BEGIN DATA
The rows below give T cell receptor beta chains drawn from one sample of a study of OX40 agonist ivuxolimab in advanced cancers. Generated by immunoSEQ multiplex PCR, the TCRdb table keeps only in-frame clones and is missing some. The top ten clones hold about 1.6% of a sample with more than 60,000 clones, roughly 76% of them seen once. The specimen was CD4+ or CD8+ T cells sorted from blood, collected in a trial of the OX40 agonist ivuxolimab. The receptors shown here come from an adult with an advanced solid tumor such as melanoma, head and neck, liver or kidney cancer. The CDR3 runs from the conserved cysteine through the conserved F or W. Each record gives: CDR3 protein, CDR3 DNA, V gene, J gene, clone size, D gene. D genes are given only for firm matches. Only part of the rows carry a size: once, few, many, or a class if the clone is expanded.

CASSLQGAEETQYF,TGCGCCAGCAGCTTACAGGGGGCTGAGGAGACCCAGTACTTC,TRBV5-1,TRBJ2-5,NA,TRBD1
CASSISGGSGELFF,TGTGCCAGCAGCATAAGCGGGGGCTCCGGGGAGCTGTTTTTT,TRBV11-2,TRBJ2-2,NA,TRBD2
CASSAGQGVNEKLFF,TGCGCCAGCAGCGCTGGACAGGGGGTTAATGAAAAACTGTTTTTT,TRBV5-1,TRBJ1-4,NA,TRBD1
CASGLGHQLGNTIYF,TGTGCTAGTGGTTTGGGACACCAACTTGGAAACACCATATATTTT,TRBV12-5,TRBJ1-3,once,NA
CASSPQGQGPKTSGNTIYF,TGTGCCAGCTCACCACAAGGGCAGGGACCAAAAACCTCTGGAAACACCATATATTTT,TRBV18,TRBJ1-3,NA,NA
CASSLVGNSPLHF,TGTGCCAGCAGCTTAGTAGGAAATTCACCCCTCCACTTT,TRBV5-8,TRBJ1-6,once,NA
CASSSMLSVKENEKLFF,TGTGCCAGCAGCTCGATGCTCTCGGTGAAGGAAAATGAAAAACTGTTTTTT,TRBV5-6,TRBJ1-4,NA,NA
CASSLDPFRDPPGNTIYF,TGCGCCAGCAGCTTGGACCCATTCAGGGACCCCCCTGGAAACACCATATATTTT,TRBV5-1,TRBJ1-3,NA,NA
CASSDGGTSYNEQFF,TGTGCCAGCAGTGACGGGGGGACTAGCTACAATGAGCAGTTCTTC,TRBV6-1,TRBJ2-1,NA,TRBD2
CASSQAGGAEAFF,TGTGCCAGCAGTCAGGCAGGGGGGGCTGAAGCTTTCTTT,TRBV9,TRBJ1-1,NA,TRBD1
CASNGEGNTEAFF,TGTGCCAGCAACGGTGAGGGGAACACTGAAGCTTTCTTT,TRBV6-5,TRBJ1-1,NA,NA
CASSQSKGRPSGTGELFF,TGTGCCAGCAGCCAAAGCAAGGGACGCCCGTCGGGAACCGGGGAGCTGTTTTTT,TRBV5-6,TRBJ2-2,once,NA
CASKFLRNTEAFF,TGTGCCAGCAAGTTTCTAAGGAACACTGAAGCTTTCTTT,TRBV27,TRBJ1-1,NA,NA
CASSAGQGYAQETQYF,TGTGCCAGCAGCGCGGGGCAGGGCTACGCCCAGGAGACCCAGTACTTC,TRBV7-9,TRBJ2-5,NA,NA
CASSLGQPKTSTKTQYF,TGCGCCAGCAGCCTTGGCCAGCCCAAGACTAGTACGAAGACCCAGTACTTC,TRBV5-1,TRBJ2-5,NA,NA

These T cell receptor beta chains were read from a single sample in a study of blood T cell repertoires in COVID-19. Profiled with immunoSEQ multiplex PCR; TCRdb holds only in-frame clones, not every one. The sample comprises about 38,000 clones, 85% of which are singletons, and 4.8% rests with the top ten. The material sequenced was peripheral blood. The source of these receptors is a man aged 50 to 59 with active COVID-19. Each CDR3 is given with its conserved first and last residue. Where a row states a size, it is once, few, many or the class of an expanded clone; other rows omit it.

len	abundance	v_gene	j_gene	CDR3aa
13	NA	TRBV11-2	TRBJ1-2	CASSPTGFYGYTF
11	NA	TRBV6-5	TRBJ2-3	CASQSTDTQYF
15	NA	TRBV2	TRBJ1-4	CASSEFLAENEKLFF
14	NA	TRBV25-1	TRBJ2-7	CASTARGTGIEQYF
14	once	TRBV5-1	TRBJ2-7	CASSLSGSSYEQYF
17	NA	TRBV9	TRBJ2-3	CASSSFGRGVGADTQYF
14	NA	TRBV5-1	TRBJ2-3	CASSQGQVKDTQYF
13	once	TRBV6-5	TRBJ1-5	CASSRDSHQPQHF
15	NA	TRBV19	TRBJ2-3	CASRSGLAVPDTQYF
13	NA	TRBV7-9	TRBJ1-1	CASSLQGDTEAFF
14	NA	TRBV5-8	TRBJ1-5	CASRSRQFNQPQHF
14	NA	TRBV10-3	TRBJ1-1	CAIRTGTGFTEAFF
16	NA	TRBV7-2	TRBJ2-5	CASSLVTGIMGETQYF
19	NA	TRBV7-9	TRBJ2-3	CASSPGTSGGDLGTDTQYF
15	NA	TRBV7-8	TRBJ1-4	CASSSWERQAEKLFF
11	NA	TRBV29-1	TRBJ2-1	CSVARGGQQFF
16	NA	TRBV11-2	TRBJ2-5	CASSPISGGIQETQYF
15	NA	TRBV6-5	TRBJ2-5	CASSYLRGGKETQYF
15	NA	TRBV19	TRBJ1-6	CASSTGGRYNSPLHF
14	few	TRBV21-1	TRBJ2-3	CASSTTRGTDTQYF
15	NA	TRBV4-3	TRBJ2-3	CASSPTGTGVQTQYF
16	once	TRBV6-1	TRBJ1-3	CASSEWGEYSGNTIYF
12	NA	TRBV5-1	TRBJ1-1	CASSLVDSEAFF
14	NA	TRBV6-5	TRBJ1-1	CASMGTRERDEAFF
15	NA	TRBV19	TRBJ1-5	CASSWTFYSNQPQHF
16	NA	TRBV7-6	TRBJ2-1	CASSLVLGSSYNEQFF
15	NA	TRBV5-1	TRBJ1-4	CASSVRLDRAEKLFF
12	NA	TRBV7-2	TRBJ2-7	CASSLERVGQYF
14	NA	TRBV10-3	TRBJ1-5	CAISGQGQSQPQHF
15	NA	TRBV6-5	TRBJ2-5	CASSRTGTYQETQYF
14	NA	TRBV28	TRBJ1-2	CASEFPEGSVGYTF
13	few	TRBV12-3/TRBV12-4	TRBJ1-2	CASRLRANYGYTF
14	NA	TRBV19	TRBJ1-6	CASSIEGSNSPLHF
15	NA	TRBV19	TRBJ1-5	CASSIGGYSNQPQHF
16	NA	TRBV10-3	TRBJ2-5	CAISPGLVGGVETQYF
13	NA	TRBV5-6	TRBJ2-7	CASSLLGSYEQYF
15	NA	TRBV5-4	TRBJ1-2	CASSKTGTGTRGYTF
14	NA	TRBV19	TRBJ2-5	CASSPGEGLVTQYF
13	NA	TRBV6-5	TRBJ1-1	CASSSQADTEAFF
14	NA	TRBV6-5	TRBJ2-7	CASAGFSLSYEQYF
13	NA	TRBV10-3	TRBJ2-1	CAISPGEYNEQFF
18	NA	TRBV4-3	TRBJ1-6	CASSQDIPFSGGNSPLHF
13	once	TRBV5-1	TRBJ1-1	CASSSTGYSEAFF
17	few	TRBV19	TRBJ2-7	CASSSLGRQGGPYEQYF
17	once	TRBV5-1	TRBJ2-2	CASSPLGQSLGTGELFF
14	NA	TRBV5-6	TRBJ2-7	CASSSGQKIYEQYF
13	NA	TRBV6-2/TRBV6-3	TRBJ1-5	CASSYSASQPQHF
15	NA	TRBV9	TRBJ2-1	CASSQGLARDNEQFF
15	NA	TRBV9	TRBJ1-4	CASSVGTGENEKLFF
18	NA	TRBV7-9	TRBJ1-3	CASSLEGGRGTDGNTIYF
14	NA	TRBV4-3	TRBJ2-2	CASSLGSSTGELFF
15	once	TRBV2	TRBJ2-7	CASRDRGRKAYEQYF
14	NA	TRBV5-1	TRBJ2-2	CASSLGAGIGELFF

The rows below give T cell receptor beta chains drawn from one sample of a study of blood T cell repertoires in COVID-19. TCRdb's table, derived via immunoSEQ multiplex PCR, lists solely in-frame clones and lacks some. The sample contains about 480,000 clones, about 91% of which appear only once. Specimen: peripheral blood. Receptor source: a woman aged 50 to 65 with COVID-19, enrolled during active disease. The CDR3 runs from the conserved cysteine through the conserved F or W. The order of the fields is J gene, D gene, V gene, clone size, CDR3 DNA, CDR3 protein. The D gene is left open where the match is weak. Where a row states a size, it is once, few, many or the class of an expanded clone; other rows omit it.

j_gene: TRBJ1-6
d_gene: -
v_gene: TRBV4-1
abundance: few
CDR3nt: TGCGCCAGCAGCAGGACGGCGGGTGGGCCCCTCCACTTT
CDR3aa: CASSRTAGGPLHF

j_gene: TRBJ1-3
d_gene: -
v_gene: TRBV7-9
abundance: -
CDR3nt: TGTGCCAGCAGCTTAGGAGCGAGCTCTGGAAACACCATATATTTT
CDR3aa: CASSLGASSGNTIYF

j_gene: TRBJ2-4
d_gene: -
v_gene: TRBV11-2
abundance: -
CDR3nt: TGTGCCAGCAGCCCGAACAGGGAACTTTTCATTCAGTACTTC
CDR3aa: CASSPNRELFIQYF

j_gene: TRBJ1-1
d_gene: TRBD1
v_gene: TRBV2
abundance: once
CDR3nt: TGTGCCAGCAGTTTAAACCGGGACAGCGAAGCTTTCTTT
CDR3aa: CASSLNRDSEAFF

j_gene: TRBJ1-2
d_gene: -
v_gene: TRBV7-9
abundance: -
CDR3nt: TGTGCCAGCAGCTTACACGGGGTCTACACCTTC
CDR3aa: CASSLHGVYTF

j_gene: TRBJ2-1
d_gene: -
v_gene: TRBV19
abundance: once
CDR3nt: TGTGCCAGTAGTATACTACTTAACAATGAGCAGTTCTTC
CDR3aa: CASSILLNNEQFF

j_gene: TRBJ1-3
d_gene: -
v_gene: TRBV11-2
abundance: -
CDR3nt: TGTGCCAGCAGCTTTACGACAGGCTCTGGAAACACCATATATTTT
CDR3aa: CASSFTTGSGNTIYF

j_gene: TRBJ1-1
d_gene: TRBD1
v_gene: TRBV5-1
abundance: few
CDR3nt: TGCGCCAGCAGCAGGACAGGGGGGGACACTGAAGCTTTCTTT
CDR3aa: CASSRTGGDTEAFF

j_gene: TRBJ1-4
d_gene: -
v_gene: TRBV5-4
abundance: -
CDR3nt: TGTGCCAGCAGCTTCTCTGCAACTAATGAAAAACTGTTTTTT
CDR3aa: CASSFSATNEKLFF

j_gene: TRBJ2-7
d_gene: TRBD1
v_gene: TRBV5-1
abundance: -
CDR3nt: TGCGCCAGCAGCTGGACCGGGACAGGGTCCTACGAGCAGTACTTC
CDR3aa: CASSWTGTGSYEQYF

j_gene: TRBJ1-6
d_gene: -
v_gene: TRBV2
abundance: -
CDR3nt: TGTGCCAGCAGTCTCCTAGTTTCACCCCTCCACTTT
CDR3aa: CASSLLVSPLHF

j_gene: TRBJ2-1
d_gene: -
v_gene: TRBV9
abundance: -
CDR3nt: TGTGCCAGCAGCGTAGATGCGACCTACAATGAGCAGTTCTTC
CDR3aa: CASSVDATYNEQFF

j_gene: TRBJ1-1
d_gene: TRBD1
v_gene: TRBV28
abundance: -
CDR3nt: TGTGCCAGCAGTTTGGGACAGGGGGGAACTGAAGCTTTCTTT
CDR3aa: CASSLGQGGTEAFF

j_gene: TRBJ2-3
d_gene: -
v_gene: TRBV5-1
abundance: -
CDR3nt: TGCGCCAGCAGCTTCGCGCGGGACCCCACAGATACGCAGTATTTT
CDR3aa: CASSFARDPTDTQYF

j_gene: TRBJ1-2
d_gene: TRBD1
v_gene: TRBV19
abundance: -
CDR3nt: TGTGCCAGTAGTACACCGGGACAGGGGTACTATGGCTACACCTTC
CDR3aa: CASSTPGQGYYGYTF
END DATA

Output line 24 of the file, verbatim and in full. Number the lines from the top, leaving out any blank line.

17	NA	TRBV9	TRBJ2-3	CASSSFGRGVGADTQYF